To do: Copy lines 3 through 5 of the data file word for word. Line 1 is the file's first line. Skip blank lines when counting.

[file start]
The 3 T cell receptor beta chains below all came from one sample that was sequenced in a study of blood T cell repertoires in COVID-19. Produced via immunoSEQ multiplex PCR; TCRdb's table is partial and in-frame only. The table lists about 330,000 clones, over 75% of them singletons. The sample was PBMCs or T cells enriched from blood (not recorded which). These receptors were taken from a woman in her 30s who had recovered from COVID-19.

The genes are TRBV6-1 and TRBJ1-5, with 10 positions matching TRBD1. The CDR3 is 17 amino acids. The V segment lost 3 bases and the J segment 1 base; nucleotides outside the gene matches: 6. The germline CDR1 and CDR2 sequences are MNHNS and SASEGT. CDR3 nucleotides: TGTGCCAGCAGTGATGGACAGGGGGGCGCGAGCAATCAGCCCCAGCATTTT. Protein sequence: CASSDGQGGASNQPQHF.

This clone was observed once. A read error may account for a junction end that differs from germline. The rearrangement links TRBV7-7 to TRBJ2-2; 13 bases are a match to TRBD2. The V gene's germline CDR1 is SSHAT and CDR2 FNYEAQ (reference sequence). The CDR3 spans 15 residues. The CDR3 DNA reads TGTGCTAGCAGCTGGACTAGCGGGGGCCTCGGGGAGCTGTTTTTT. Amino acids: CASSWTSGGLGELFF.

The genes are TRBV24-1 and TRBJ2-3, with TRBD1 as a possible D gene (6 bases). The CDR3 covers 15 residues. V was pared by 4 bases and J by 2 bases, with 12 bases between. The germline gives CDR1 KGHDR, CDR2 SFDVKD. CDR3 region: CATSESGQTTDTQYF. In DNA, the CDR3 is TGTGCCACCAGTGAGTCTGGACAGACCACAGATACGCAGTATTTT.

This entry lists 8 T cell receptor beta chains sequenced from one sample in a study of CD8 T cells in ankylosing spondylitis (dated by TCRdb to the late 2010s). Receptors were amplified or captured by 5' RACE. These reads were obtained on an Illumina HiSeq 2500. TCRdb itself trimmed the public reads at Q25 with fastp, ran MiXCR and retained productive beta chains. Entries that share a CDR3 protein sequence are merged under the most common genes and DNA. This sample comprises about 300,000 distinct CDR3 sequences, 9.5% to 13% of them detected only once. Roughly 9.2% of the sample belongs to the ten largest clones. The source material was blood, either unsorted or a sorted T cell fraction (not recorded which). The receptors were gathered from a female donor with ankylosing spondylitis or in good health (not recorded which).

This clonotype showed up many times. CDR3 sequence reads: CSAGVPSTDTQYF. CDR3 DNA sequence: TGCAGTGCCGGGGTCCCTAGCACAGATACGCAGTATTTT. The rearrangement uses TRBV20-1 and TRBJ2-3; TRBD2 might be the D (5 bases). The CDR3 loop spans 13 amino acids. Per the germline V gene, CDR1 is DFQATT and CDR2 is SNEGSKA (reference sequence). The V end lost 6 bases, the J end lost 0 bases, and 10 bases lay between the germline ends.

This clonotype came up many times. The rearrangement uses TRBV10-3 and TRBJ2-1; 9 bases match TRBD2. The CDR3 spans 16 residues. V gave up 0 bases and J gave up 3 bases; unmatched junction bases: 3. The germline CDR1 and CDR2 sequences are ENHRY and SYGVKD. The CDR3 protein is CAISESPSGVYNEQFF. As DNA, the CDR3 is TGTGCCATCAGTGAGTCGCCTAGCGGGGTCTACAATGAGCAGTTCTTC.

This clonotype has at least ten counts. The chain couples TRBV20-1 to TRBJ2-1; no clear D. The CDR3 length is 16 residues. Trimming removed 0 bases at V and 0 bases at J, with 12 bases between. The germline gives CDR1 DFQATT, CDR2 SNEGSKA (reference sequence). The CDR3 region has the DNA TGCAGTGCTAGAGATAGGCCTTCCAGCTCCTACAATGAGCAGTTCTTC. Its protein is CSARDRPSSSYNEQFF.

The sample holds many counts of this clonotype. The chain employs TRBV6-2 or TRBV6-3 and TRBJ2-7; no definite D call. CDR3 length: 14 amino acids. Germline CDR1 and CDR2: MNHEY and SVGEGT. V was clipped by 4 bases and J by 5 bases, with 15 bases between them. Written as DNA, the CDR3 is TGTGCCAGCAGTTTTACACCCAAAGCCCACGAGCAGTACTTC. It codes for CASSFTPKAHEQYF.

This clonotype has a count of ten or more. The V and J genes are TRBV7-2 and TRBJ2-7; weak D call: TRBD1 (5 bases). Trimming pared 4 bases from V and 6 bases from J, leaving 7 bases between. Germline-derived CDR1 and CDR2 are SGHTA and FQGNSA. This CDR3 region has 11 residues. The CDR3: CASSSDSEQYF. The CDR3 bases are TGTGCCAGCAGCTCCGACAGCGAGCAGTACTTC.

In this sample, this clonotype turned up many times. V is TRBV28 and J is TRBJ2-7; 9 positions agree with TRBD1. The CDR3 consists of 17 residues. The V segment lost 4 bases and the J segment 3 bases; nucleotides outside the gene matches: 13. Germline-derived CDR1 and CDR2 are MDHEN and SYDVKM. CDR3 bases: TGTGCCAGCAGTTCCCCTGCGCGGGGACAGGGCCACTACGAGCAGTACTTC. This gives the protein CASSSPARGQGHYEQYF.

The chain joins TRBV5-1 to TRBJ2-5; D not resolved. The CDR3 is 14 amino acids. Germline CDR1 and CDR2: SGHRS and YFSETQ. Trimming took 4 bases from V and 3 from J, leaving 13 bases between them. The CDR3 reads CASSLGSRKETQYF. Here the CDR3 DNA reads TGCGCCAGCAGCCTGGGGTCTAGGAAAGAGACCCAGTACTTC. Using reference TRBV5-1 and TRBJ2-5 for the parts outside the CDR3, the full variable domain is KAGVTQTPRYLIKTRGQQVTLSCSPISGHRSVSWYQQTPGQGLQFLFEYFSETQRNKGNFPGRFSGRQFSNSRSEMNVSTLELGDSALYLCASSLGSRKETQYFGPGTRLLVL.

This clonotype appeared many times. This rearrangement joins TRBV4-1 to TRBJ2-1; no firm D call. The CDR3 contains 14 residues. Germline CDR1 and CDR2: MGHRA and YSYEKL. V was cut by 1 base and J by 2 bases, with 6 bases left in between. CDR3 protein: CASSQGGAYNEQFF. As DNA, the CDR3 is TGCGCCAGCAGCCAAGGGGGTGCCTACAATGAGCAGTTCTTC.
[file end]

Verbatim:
This clone was observed once. A read error may account for a junction end that differs from germline. The rearrangement links TRBV7-7 to TRBJ2-2; 13 bases are a match to TRBD2. The V gene's germline CDR1 is SSHAT and CDR2 FNYEAQ (reference sequence). The CDR3 spans 15 residues. The CDR3 DNA reads TGTGCTAGCAGCTGGACTAGCGGGGGCCTCGGGGAGCTGTTTTTT. Amino acids: CASSWTSGGLGELFF.

The genes are TRBV24-1 and TRBJ2-3, with TRBD1 as a possible D gene (6 bases). The CDR3 covers 15 residues. V was pared by 4 bases and J by 2 bases, with 12 bases between. The germline gives CDR1 KGHDR, CDR2 SFDVKD. CDR3 region: CATSESGQTTDTQYF. In DNA, the CDR3 is TGTGCCACCAGTGAGTCTGGACAGACCACAGATACGCAGTATTTT.

This entry lists 8 T cell receptor beta chains sequenced from one sample in a study of CD8 T cells in ankylosing spondylitis (dated by TCRdb to the late 2010s). Receptors were amplified or captured by 5' RACE. These reads were obtained on an Illumina HiSeq 2500. TCRdb itself trimmed the public reads at Q25 with fastp, ran MiXCR and retained productive beta chains. Entries that share a CDR3 protein sequence are merged under the most common genes and DNA. This sample comprises about 300,000 distinct CDR3 sequences, 9.5% to 13% of them detected only once. Roughly 9.2% of the sample belongs to the ten largest clones. The source material was blood, either unsorted or a sorted T cell fraction (not recorded which). The receptors were gathered from a female donor with ankylosing spondylitis or in good health (not recorded which).